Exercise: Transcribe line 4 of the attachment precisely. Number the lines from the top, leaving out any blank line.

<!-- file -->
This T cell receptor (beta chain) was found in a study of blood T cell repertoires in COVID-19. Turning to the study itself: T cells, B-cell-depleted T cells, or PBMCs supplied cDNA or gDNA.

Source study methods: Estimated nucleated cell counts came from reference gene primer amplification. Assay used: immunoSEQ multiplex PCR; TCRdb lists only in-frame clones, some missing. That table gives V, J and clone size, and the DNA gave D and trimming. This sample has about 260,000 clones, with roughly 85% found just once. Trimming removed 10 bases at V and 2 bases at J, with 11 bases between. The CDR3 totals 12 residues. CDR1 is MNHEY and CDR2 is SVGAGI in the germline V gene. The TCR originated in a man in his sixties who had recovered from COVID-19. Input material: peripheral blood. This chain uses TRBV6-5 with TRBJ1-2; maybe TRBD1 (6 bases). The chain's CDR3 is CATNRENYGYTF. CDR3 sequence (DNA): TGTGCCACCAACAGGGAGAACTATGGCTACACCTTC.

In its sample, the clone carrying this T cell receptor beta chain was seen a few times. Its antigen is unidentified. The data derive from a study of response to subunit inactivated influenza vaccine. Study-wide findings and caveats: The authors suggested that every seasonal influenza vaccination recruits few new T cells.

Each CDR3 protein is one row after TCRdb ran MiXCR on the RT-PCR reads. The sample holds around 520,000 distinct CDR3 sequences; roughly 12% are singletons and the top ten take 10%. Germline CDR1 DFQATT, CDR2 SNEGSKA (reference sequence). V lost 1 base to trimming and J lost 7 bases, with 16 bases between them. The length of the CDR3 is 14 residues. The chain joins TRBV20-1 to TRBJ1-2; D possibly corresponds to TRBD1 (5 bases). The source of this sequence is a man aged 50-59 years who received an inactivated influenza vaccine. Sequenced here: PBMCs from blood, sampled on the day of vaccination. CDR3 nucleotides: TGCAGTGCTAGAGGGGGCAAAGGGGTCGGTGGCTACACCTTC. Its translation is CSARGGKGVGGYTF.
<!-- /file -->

Each CDR3 protein is one row after TCRdb ran MiXCR on the RT-PCR reads. The sample holds around 520,000 distinct CDR3 sequences; roughly 12% are singletons and the top ten take 10%. Germline CDR1 DFQATT, CDR2 SNEGSKA (reference sequence). V lost 1 base to trimming and J lost 7 bases, with 16 bases between them. The length of the CDR3 is 14 residues. The chain joins TRBV20-1 to TRBJ1-2; D possibly corresponds to TRBD1 (5 bases). The source of this sequence is a man aged 50-59 years who received an inactivated influenza vaccine. Sequenced here: PBMCs from blood, sampled on the day of vaccination. CDR3 nucleotides: TGCAGTGCTAGAGGGGGCAAAGGGGTCGGTGGCTACACCTTC. Its translation is CSARGGKGVGGYTF.